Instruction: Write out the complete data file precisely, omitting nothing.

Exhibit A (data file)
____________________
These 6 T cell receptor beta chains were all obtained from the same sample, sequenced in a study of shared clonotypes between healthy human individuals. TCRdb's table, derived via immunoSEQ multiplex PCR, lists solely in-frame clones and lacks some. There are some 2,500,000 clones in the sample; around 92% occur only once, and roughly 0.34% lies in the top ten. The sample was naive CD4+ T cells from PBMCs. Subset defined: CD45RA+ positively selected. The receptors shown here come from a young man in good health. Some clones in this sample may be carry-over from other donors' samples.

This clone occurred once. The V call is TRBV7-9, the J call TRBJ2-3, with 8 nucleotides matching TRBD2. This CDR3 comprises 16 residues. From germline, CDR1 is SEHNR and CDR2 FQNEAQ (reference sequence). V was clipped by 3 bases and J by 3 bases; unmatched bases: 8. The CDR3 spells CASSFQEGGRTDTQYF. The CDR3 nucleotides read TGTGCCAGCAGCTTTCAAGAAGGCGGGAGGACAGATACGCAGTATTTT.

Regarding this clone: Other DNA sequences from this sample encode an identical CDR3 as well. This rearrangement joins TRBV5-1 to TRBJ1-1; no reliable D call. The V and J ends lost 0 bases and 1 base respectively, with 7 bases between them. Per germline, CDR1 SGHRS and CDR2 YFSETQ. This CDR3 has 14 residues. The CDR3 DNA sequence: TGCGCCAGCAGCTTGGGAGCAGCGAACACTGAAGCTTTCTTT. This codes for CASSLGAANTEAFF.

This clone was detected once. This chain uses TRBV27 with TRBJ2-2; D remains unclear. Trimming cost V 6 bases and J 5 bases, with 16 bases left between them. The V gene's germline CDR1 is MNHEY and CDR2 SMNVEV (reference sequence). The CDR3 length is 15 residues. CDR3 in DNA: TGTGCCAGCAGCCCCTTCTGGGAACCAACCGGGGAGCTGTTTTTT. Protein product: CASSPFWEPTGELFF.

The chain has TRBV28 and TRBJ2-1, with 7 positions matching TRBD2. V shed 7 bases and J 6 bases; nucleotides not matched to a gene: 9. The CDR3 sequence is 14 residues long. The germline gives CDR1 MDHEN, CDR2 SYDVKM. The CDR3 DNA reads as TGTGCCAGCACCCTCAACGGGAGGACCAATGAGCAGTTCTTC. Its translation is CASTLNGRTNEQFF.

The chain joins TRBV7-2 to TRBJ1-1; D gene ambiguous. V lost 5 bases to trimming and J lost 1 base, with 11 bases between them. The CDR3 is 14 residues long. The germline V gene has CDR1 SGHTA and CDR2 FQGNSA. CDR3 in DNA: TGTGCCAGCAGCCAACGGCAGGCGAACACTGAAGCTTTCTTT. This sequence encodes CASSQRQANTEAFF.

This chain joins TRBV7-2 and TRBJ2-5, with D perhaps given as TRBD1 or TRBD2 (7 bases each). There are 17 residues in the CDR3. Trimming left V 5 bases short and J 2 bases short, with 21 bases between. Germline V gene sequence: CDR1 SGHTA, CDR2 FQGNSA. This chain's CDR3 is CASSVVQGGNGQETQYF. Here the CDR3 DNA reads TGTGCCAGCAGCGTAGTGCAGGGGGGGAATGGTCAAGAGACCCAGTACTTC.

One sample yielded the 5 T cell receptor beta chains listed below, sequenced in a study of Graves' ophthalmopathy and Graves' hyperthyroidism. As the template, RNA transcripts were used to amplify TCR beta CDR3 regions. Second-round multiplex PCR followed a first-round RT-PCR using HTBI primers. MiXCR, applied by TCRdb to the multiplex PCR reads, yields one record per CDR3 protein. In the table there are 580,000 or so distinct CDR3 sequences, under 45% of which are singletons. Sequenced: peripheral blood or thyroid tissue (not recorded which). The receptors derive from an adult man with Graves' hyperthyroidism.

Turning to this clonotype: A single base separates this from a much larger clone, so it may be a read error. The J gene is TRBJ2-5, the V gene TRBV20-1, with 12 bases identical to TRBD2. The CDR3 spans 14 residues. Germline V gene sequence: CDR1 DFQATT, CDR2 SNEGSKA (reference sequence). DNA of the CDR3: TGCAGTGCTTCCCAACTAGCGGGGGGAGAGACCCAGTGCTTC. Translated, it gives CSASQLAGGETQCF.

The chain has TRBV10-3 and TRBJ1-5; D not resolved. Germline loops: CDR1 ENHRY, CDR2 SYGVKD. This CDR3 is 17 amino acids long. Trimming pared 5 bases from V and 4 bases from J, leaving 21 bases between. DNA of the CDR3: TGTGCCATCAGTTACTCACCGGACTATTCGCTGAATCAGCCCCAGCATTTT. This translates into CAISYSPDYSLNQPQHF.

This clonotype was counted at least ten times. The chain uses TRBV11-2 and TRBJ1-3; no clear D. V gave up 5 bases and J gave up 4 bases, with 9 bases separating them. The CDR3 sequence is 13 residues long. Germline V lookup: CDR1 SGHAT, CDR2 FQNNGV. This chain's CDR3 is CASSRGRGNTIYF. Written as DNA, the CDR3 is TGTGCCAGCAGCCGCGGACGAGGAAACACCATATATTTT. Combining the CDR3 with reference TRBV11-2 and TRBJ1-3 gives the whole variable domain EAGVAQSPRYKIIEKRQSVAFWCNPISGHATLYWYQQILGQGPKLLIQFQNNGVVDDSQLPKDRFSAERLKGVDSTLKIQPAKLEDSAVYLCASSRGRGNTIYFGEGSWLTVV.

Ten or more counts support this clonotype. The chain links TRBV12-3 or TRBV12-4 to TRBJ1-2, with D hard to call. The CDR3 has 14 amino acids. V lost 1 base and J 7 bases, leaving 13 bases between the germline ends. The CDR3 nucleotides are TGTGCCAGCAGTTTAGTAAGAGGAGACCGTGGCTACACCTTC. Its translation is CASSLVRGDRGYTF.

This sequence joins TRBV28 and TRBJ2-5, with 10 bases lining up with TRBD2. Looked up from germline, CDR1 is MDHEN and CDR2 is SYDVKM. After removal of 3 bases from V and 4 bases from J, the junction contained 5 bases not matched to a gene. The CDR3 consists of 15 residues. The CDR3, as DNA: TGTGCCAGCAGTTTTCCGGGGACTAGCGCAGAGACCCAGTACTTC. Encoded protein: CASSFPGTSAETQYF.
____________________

These 6 T cell receptor beta chains were all obtained from the same sample, sequenced in a study of shared clonotypes between healthy human individuals. TCRdb's table, derived via immunoSEQ multiplex PCR, lists solely in-frame clones and lacks some. There are some 2,500,000 clones in the sample; around 92% occur only once, and roughly 0.34% lies in the top ten. The sample was naive CD4+ T cells from PBMCs. Subset defined: CD45RA+ positively selected. The receptors shown here come from a young man in good health. Some clones in this sample may be carry-over from other donors' samples.

This clone occurred once. The V call is TRBV7-9, the J call TRBJ2-3, with 8 nucleotides matching TRBD2. This CDR3 comprises 16 residues. From germline, CDR1 is SEHNR and CDR2 FQNEAQ (reference sequence). V was clipped by 3 bases and J by 3 bases; unmatched bases: 8. The CDR3 spells CASSFQEGGRTDTQYF. The CDR3 nucleotides read TGTGCCAGCAGCTTTCAAGAAGGCGGGAGGACAGATACGCAGTATTTT.

Regarding this clone: Other DNA sequences from this sample encode an identical CDR3 as well. This rearrangement joins TRBV5-1 to TRBJ1-1; no reliable D call. The V and J ends lost 0 bases and 1 base respectively, with 7 bases between them. Per germline, CDR1 SGHRS and CDR2 YFSETQ. This CDR3 has 14 residues. The CDR3 DNA sequence: TGCGCCAGCAGCTTGGGAGCAGCGAACACTGAAGCTTTCTTT. This codes for CASSLGAANTEAFF.

This clone was detected once. This chain uses TRBV27 with TRBJ2-2; D remains unclear. Trimming cost V 6 bases and J 5 bases, with 16 bases left between them. The V gene's germline CDR1 is MNHEY and CDR2 SMNVEV (reference sequence). The CDR3 length is 15 residues. CDR3 in DNA: TGTGCCAGCAGCCCCTTCTGGGAACCAACCGGGGAGCTGTTTTTT. Protein product: CASSPFWEPTGELFF.

The chain has TRBV28 and TRBJ2-1, with 7 positions matching TRBD2. V shed 7 bases and J 6 bases; nucleotides not matched to a gene: 9. The CDR3 sequence is 14 residues long. The germline gives CDR1 MDHEN, CDR2 SYDVKM. The CDR3 DNA reads as TGTGCCAGCACCCTCAACGGGAGGACCAATGAGCAGTTCTTC. Its translation is CASTLNGRTNEQFF.

The chain joins TRBV7-2 to TRBJ1-1; D gene ambiguous. V lost 5 bases to trimming and J lost 1 base, with 11 bases between them. The CDR3 is 14 residues long. The germline V gene has CDR1 SGHTA and CDR2 FQGNSA. CDR3 in DNA: TGTGCCAGCAGCCAACGGCAGGCGAACACTGAAGCTTTCTTT. This sequence encodes CASSQRQANTEAFF.

This chain joins TRBV7-2 and TRBJ2-5, with D perhaps given as TRBD1 or TRBD2 (7 bases each). There are 17 residues in the CDR3. Trimming left V 5 bases short and J 2 bases short, with 21 bases between. Germline V gene sequence: CDR1 SGHTA, CDR2 FQGNSA. This chain's CDR3 is CASSVVQGGNGQETQYF. Here the CDR3 DNA reads TGTGCCAGCAGCGTAGTGCAGGGGGGGAATGGTCAAGAGACCCAGTACTTC.

One sample yielded the 5 T cell receptor beta chains listed below, sequenced in a study of Graves' ophthalmopathy and Graves' hyperthyroidism. As the template, RNA transcripts were used to amplify TCR beta CDR3 regions. Second-round multiplex PCR followed a first-round RT-PCR using HTBI primers. MiXCR, applied by TCRdb to the multiplex PCR reads, yields one record per CDR3 protein. In the table there are 580,000 or so distinct CDR3 sequences, under 45% of which are singletons. Sequenced: peripheral blood or thyroid tissue (not recorded which). The receptors derive from an adult man with Graves' hyperthyroidism.

Turning to this clonotype: A single base separates this from a much larger clone, so it may be a read error. The J gene is TRBJ2-5, the V gene TRBV20-1, with 12 bases identical to TRBD2. The CDR3 spans 14 residues. Germline V gene sequence: CDR1 DFQATT, CDR2 SNEGSKA (reference sequence). DNA of the CDR3: TGCAGTGCTTCCCAACTAGCGGGGGGAGAGACCCAGTGCTTC. Translated, it gives CSASQLAGGETQCF.

The chain has TRBV10-3 and TRBJ1-5; D not resolved. Germline loops: CDR1 ENHRY, CDR2 SYGVKD. This CDR3 is 17 amino acids long. Trimming pared 5 bases from V and 4 bases from J, leaving 21 bases between. DNA of the CDR3: TGTGCCATCAGTTACTCACCGGACTATTCGCTGAATCAGCCCCAGCATTTT. This translates into CAISYSPDYSLNQPQHF.

This clonotype was counted at least ten times. The chain uses TRBV11-2 and TRBJ1-3; no clear D. V gave up 5 bases and J gave up 4 bases, with 9 bases separating them. The CDR3 sequence is 13 residues long. Germline V lookup: CDR1 SGHAT, CDR2 FQNNGV. This chain's CDR3 is CASSRGRGNTIYF. Written as DNA, the CDR3 is TGTGCCAGCAGCCGCGGACGAGGAAACACCATATATTTT. Combining the CDR3 with reference TRBV11-2 and TRBJ1-3 gives the whole variable domain EAGVAQSPRYKIIEKRQSVAFWCNPISGHATLYWYQQILGQGPKLLIQFQNNGVVDDSQLPKDRFSAERLKGVDSTLKIQPAKLEDSAVYLCASSRGRGNTIYFGEGSWLTVV.

Ten or more counts support this clonotype. The chain links TRBV12-3 or TRBV12-4 to TRBJ1-2, with D hard to call. The CDR3 has 14 amino acids. V lost 1 base and J 7 bases, leaving 13 bases between the germline ends. The CDR3 nucleotides are TGTGCCAGCAGTTTAGTAAGAGGAGACCGTGGCTACACCTTC. Its translation is CASSLVRGDRGYTF.

This sequence joins TRBV28 and TRBJ2-5, with 10 bases lining up with TRBD2. Looked up from germline, CDR1 is MDHEN and CDR2 is SYDVKM. After removal of 3 bases from V and 4 bases from J, the junction contained 5 bases not matched to a gene. The CDR3 consists of 15 residues. The CDR3, as DNA: TGTGCCAGCAGTTTTCCGGGGACTAGCGCAGAGACCCAGTACTTC. Encoded protein: CASSFPGTSAETQYF.